Have I been sold a male Fighter by mis­take?

Practical Fishkeeping (UK) - - Advice -

My 30 l/6.5 gal tank con­tains two fe­male Si­amese fight­ers, bought to­gether from the same sup­plier from the same dis­play tank. They usu­ally get along fine, but re­cently one has dou­bled in size com­pared to the other, and has been con­stantly chas­ing the smaller one.

We no­ticed that the smaller of the two be­gan to de­velop a fat­ter belly and to­day has started to drop what we pre­sume are eggs. We have sep­a­rated her for now. Is the larger Fighter a male then, and are the eggs likely to hatch? DAVID JESSOP, EMAIL

NEALE SAYS: It is very un­likely that you were mis­tak­enly sold a male Fighter in­stead of a fe­male. Male and fe­male Fight­ers are kept en­tirely sep­a­rate not long af­ter they hatch, and the mass-pro­duced longfin va­ri­eties you see in most shops are al­most cer­tainly go­ing to be cor­rectly iden­ti­fied as males and fe­males any­way, sim­ply be­cause of the way they’re farmed and the strik­ing dif­fer­ences in fin length and coloura­tion.

That said, the short­fin va­ri­eties of Betta splen­dens might be mis­taken un­der some cir­cum­stances, es­pe­cially now se­lec­tive breed­ing has pro­duced fe­males with bright colours and longer fins. Here, be­hav­iour is of­ten taken as the best in­di­ca­tor, males tend­ing to be much more ag­gres­sive to­wards ri­val males and non-re­cep­tive fe­males.

Fe­males also have more rounded ab­domens and of­ten a clearly vis­i­ble off-white gen­i­tal papilla just in front of the anal fin. The equiv­a­lent struc­ture on the males is rarely vis­i­ble out­side of spawn­ing.

In terms of coloura­tion, the fe­males of­ten have paler bod­ies, even if their fins have plenty of colour, and two or three dark, lon­gi­tu­di­nal bands are fre­quently vis­i­ble on the flanks. Male and fe­male Betta splen­dens are oth­er­wise sim­i­lar in terms of shape and size, but males usu­ally have longer ven­tral fins and more ob­vi­ous ‘frills’ to their gill cov­ers, used when mak­ing threat dis­plays.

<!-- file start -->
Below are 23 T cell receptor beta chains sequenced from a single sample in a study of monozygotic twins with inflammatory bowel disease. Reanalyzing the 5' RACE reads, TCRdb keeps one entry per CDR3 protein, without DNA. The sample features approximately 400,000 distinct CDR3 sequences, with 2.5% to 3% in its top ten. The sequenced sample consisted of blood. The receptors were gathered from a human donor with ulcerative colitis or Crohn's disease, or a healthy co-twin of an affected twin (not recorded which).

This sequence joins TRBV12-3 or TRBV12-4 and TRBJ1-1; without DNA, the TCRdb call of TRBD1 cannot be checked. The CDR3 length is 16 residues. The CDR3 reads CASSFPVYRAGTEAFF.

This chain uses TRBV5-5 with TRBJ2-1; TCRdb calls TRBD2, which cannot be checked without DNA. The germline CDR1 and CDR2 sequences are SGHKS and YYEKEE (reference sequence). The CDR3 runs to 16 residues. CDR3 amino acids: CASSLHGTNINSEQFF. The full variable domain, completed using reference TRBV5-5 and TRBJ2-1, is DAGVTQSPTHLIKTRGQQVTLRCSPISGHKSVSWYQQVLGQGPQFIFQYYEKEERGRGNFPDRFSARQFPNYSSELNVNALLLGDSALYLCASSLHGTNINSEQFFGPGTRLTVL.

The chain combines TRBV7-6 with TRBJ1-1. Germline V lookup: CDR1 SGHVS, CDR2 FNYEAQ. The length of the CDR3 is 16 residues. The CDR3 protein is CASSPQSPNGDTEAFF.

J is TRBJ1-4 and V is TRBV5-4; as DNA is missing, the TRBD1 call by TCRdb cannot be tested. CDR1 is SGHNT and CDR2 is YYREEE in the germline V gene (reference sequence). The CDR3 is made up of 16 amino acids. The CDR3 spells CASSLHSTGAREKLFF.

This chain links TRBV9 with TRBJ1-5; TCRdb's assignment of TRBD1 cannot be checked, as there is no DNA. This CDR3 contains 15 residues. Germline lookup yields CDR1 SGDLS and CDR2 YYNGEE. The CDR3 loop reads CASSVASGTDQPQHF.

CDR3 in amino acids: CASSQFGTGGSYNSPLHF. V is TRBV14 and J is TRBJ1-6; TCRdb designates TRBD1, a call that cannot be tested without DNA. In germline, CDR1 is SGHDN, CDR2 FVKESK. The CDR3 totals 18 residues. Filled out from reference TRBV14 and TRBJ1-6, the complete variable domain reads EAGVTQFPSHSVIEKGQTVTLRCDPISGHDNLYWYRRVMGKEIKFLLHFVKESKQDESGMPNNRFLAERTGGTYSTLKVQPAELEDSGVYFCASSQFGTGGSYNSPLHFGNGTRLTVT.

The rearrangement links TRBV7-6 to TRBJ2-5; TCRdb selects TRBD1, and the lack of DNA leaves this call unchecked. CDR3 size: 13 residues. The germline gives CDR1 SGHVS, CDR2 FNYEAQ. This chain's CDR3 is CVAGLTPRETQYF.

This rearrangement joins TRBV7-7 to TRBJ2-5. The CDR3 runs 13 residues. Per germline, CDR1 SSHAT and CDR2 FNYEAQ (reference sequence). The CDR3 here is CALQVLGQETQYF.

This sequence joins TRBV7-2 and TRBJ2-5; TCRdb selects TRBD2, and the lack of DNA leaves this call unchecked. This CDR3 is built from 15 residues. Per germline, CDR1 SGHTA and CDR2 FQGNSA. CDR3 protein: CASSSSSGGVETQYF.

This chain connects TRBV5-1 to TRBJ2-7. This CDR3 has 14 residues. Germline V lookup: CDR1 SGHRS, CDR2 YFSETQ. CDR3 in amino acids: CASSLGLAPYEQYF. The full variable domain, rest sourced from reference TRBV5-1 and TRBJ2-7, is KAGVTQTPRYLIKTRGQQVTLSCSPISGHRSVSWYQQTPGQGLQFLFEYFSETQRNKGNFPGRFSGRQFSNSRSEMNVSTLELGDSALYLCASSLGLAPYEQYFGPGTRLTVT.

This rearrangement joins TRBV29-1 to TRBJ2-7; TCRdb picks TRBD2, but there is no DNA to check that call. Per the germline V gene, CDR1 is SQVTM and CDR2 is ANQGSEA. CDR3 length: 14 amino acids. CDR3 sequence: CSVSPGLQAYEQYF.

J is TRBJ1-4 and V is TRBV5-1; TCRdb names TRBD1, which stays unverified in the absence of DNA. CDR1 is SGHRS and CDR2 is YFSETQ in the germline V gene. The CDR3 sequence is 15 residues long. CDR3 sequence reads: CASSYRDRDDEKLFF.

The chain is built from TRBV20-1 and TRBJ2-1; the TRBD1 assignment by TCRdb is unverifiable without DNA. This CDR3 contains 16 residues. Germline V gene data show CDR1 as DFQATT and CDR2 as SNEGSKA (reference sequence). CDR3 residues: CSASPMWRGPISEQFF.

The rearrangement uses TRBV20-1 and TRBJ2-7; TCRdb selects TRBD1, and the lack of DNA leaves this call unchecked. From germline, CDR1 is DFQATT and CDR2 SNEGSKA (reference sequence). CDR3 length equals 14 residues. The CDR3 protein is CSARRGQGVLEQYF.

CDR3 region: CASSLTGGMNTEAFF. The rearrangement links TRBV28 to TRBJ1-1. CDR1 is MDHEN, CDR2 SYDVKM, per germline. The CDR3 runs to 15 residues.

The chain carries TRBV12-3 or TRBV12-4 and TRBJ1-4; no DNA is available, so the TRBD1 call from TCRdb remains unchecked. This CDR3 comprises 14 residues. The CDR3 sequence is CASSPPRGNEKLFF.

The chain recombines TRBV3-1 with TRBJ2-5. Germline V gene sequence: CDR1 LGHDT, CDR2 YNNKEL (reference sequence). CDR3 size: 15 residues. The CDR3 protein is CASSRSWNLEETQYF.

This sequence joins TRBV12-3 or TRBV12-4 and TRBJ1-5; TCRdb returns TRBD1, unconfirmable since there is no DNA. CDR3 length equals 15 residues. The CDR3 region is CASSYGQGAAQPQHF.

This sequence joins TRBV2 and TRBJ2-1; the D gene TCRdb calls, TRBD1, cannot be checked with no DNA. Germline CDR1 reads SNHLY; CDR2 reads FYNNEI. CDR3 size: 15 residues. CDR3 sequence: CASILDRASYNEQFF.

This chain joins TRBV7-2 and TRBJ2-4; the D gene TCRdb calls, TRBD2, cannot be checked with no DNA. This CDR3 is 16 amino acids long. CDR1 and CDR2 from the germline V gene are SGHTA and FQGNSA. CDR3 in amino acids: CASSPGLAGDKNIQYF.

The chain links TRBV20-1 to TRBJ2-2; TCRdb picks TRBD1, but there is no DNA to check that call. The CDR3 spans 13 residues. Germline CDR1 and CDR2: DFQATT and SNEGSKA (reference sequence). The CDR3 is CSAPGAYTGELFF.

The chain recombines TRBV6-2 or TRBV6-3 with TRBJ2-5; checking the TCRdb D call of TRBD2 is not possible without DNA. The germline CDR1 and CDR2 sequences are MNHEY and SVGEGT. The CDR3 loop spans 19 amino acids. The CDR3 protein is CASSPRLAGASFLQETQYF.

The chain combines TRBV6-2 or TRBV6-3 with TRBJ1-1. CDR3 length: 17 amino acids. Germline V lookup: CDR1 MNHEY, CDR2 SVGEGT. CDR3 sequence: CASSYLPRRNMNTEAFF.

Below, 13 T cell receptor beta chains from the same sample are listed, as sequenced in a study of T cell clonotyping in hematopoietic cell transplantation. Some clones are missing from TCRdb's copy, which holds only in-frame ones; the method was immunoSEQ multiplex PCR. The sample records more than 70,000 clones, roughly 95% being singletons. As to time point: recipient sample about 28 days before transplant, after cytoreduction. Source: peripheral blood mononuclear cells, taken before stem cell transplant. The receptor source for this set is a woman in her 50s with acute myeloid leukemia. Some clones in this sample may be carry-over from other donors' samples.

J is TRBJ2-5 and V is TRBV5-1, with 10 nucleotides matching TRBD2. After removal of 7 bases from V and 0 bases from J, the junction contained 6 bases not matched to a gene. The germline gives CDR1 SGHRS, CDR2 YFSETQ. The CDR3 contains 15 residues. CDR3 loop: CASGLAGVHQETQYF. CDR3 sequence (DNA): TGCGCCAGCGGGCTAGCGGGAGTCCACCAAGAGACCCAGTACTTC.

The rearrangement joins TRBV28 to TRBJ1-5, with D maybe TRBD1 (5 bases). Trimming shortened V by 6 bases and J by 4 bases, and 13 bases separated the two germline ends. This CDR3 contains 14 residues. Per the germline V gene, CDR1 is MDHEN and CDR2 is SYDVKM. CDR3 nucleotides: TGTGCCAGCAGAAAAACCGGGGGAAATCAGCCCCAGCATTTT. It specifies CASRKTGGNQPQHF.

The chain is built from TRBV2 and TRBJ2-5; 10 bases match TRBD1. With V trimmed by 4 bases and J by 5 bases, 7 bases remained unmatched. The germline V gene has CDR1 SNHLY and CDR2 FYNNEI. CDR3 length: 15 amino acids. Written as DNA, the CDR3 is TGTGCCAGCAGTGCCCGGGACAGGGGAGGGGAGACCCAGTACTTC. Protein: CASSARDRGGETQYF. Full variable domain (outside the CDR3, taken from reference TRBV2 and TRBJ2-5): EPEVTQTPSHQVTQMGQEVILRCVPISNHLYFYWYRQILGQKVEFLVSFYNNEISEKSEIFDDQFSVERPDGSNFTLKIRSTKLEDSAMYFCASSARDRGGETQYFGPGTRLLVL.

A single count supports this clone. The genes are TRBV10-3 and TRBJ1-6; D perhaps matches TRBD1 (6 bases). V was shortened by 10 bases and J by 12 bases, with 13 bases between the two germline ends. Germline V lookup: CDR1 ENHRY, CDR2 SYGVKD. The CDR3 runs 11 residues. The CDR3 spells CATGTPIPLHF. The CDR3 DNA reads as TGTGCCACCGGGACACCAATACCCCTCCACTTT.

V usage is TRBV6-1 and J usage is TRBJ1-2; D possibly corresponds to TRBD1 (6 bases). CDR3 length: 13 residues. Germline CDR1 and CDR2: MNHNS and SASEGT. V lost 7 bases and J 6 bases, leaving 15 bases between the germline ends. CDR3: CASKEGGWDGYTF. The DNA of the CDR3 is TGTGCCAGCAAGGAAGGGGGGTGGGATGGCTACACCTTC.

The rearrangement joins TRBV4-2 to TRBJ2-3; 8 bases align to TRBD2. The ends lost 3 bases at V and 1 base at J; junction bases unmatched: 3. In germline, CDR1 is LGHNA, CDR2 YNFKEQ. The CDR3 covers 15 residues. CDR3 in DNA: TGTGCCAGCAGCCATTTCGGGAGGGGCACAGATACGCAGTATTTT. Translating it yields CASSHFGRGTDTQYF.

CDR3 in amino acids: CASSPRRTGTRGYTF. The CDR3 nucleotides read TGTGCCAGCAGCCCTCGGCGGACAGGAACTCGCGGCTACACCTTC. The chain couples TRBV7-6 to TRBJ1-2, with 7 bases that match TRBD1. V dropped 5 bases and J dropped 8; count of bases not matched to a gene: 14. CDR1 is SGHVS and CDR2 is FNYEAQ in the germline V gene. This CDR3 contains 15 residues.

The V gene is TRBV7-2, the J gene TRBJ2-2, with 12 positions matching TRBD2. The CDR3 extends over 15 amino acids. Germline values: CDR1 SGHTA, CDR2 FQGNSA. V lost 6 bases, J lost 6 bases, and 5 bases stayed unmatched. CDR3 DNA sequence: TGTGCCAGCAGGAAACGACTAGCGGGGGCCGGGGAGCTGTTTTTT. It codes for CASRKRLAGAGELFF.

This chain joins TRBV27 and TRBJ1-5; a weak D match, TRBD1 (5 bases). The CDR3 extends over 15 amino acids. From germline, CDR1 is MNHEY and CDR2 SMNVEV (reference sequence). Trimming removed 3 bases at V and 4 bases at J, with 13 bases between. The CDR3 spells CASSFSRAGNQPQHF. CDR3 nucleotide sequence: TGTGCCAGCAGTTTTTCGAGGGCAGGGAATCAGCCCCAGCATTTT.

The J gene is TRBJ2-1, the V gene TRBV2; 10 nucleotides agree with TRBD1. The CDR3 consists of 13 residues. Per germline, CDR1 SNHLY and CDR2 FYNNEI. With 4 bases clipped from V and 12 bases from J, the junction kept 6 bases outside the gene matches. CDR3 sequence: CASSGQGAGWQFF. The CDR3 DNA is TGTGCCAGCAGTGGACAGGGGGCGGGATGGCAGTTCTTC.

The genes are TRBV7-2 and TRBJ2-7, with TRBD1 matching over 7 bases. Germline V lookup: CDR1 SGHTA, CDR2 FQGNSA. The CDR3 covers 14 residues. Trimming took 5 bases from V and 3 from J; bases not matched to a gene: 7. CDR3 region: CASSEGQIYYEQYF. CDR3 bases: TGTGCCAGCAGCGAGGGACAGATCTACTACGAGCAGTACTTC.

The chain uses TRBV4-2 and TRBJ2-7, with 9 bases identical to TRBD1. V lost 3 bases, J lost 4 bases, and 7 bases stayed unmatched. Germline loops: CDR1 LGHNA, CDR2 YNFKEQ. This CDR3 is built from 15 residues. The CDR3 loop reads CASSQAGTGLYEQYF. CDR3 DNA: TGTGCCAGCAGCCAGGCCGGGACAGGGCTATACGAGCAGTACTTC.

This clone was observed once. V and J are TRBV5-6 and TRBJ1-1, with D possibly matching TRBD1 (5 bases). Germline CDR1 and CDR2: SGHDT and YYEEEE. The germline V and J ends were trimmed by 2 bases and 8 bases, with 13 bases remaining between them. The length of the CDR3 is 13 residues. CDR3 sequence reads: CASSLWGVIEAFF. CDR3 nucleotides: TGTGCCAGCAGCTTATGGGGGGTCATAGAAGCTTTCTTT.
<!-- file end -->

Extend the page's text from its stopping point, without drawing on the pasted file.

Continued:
The fact is that fe­male Si­amese fight­ing fish will of­ten squab­ble. The dif­fer­ences in ag­gres­sion be­tween male and fe­male fish is more of­ten a dif­fer­ence of de­gree, rather than an ab­so­lute ‘one is, one isn’t’ sort of thing. So where males are ag­gres­sive, the fe­males can be too – just not so much. You see this in many ci­ch­lids, half­beaks and live­bear­ers, where the males may well do a lot of the fight­ing, but the fe­males are by no means com­pletely pas­sive, even to­wards one an­other.

Some aquar­ists keep what they call soror­i­ties – aquaria stocked with sev­eral fe­male Betta splen­dens. Th­ese work best when there’s a fair num­ber kept to­gether, so per­haps half a dozen or so in a 75 l tank would be a bet­ter bet than two or three in a tank half that size. The tank needs lots of sur­face area be­cause Betta are air-breath­ing fish that cre­ate their ter­ri­to­ries in float­ing veg­e­ta­tion.

That said, th­ese soror­ity tanks are of­ten a bit hit-and-miss in terms of suc­cess. Per­son­ally, I wouldn’t try one with­out hav­ing a ‘plan B’ in case things went wrong. It’s much eas­ier to keep a sin­gle Betta fe­male along­side dis­sim­i­lar tank mates, for ex­am­ple Co­ry­do­ras cat­fish.

Betta eggs are laid in a float­ing bub­blen­est built and main­tained by the male. With­out the male guard­ing the eggs and en­sur­ing the fry have easy ac­cess to air, there is vir­tu­ally no chance of them sur­viv­ing. It should be ob­vi­ous if the male is build­ing a nest, and if there’s no ev­i­dence of that, you can prob­a­bly as­sume both fish are fe­male.

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